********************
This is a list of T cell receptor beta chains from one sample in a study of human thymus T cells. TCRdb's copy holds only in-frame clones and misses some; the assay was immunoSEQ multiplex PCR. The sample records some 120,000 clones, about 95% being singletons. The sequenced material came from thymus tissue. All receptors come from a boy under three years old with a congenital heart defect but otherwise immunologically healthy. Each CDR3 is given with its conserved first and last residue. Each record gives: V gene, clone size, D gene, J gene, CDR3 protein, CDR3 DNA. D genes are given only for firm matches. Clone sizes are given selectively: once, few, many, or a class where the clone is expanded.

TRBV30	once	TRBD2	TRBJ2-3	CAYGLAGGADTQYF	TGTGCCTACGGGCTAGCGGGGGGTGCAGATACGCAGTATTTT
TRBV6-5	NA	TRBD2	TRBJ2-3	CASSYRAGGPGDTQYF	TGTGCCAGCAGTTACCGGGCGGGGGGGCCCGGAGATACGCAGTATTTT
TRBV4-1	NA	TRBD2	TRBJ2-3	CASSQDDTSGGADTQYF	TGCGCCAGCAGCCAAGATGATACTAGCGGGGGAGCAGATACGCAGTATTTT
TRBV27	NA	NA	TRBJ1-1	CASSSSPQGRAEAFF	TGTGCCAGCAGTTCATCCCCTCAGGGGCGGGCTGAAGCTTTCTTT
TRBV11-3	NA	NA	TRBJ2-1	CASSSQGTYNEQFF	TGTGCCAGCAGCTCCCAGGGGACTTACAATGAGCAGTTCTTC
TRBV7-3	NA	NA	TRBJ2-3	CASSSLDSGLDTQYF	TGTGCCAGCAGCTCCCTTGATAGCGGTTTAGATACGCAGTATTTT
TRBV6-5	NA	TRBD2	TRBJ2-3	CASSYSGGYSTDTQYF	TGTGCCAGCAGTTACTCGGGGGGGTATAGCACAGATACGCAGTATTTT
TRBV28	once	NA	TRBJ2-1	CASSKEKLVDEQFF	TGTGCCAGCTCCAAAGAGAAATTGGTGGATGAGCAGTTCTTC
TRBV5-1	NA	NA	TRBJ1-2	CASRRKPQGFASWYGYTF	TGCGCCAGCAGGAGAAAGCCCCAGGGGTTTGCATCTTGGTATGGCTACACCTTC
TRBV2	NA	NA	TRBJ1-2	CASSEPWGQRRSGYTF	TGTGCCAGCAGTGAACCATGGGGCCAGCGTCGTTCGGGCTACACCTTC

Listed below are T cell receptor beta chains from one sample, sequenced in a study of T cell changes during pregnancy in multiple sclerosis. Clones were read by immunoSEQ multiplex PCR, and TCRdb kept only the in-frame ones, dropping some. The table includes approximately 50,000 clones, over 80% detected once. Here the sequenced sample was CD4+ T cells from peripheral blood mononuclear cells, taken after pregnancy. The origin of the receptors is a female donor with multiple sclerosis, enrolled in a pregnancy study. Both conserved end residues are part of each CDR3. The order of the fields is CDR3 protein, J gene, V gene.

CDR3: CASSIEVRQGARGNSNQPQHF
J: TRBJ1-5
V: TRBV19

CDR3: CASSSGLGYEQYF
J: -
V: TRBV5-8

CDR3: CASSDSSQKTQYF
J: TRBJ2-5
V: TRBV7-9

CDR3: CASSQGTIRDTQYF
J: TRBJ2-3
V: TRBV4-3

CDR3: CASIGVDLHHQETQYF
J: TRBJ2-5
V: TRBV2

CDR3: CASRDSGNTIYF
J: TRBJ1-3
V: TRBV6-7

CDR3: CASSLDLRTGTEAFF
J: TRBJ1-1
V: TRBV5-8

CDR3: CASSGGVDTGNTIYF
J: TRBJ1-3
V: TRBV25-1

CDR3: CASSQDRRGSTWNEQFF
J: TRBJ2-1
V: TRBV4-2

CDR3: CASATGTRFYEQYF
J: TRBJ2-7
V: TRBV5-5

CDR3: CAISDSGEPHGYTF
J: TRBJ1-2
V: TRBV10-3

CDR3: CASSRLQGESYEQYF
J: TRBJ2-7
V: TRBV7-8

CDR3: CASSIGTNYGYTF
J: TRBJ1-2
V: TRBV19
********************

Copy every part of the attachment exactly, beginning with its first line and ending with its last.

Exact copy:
This is a list of T cell receptor beta chains from one sample in a study of human thymus T cells. TCRdb's copy holds only in-frame clones and misses some; the assay was immunoSEQ multiplex PCR. The sample records some 120,000 clones, about 95% being singletons. The sequenced material came from thymus tissue. All receptors come from a boy under three years old with a congenital heart defect but otherwise immunologically healthy. Each CDR3 is given with its conserved first and last residue. Each record gives: V gene, clone size, D gene, J gene, CDR3 protein, CDR3 DNA. D genes are given only for firm matches. Clone sizes are given selectively: once, few, many, or a class where the clone is expanded.

TRBV30	once	TRBD2	TRBJ2-3	CAYGLAGGADTQYF	TGTGCCTACGGGCTAGCGGGGGGTGCAGATACGCAGTATTTT
TRBV6-5	NA	TRBD2	TRBJ2-3	CASSYRAGGPGDTQYF	TGTGCCAGCAGTTACCGGGCGGGGGGGCCCGGAGATACGCAGTATTTT
TRBV4-1	NA	TRBD2	TRBJ2-3	CASSQDDTSGGADTQYF	TGCGCCAGCAGCCAAGATGATACTAGCGGGGGAGCAGATACGCAGTATTTT
TRBV27	NA	NA	TRBJ1-1	CASSSSPQGRAEAFF	TGTGCCAGCAGTTCATCCCCTCAGGGGCGGGCTGAAGCTTTCTTT
TRBV11-3	NA	NA	TRBJ2-1	CASSSQGTYNEQFF	TGTGCCAGCAGCTCCCAGGGGACTTACAATGAGCAGTTCTTC
TRBV7-3	NA	NA	TRBJ2-3	CASSSLDSGLDTQYF	TGTGCCAGCAGCTCCCTTGATAGCGGTTTAGATACGCAGTATTTT
TRBV6-5	NA	TRBD2	TRBJ2-3	CASSYSGGYSTDTQYF	TGTGCCAGCAGTTACTCGGGGGGGTATAGCACAGATACGCAGTATTTT
TRBV28	once	NA	TRBJ2-1	CASSKEKLVDEQFF	TGTGCCAGCTCCAAAGAGAAATTGGTGGATGAGCAGTTCTTC
TRBV5-1	NA	NA	TRBJ1-2	CASRRKPQGFASWYGYTF	TGCGCCAGCAGGAGAAAGCCCCAGGGGTTTGCATCTTGGTATGGCTACACCTTC
TRBV2	NA	NA	TRBJ1-2	CASSEPWGQRRSGYTF	TGTGCCAGCAGTGAACCATGGGGCCAGCGTCGTTCGGGCTACACCTTC

Listed below are T cell receptor beta chains from one sample, sequenced in a study of T cell changes during pregnancy in multiple sclerosis. Clones were read by immunoSEQ multiplex PCR, and TCRdb kept only the in-frame ones, dropping some. The table includes approximately 50,000 clones, over 80% detected once. Here the sequenced sample was CD4+ T cells from peripheral blood mononuclear cells, taken after pregnancy. The origin of the receptors is a female donor with multiple sclerosis, enrolled in a pregnancy study. Both conserved end residues are part of each CDR3. The order of the fields is CDR3 protein, J gene, V gene.

CDR3: CASSIEVRQGARGNSNQPQHF
J: TRBJ1-5
V: TRBV19

CDR3: CASSSGLGYEQYF
J: -
V: TRBV5-8

CDR3: CASSDSSQKTQYF
J: TRBJ2-5
V: TRBV7-9

CDR3: CASSQGTIRDTQYF
J: TRBJ2-3
V: TRBV4-3

CDR3: CASIGVDLHHQETQYF
J: TRBJ2-5
V: TRBV2

CDR3: CASRDSGNTIYF
J: TRBJ1-3
V: TRBV6-7

CDR3: CASSLDLRTGTEAFF
J: TRBJ1-1
V: TRBV5-8

CDR3: CASSGGVDTGNTIYF
J: TRBJ1-3
V: TRBV25-1

CDR3: CASSQDRRGSTWNEQFF
J: TRBJ2-1
V: TRBV4-2

CDR3: CASATGTRFYEQYF
J: TRBJ2-7
V: TRBV5-5

CDR3: CAISDSGEPHGYTF
J: TRBJ1-2
V: TRBV10-3

CDR3: CASSRLQGESYEQYF
J: TRBJ2-7
V: TRBV7-8

CDR3: CASSIGTNYGYTF
J: TRBJ1-2
V: TRBV19